Implementing GraphQL When 3rd Party APIs Aren’t Flexible Enough

Writing Code

We often depend on third-party APIs that do not necessarily have the flexibility we require from modern APIs. One solve for this problem is to add a new layer on top of the third-party API. A simple and flexible solution is proxying the third party API using GraphQL. Learn more about Axonize’s 5 core technologies here.

Some brief advantages of GraphQL include:
  1. Better query efficiency – GraphQL allows you to get from a number of different entities in one query.
  2. No overfetching with GraphQL – GraphQL allows access to an arbitrary set of data exposed by the server. You specify what you need and will get this data (and only this data) in one trip to the server.
  3. Speed of development
  4. Documentation by default
  5. Strong type system – Given a query, tooling can ensure that the query is both syntactically correct and valid within the GraphQL type system before execution, i.e. at development time, and the server can make certain guarantees about the shape and nature of the response. This makes it easier to build high-quality client tools.

The most common way to run a GraphQL API server is with Express, a popular web application framework for Node.js. You’ll need to install two additional dependencies:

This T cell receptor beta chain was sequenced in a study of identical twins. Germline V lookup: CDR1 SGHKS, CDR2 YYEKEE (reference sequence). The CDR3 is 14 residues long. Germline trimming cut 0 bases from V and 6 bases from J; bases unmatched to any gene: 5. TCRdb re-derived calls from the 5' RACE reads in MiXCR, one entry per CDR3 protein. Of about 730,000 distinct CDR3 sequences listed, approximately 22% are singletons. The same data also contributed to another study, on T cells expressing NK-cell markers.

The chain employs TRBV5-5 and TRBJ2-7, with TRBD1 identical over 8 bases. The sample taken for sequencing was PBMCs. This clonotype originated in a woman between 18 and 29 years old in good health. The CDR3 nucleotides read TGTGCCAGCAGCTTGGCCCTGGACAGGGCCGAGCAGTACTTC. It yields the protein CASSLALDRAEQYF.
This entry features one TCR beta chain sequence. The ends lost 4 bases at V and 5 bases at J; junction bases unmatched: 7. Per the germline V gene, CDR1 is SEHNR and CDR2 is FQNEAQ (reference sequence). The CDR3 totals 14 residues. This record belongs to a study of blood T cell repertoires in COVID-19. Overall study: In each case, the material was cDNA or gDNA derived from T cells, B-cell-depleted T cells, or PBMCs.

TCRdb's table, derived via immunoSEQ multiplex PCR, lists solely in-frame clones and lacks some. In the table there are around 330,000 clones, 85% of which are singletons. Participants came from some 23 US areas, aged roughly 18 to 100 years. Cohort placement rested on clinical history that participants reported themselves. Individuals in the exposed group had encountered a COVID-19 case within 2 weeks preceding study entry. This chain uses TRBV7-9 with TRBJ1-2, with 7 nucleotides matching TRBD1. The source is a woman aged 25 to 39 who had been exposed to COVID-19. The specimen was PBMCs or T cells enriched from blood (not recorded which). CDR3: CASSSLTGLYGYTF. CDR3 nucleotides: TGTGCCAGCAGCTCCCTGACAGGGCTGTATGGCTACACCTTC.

For example, we will proxy the Axonize API with GraphQ, We’ll wrap up the GET  “devices” resource for the simple case. The Axonize API documentation is here.

We will create a new file called server.js and insert the following code into it:

This is a basic GraphQL server. As of now, the code cannot run because we haven’t written a schema. To set up our schema, we’ll create a new file called schema.js and enter the following code:

We have set up our server’s main schema, declaring all of the entities we want to publish. Next, we’ll create the schema of the entity “device.” In this schema, we’ll map all of the fields we want to reveal via GraphQL. We’ll create a new file called device.js and write the following definition:

The last thing to do is implement the getDevices function, which calls to a third-party API to fetch the data from it. For the sake of simplicity, we will use axios to send API requests. We’ll install it using the command:

Then, we’ll create the getDevices function:

As evidenced, we’re sending the authorization headers that the API requires to authenticate the user. Now we’re done, and you can run the server with the command:

Going forward we can simply begin to execute queries on the GraphQL layer we’ve just created. Feel free to contact us here with any questions.

Video example of querying the graphQL layer

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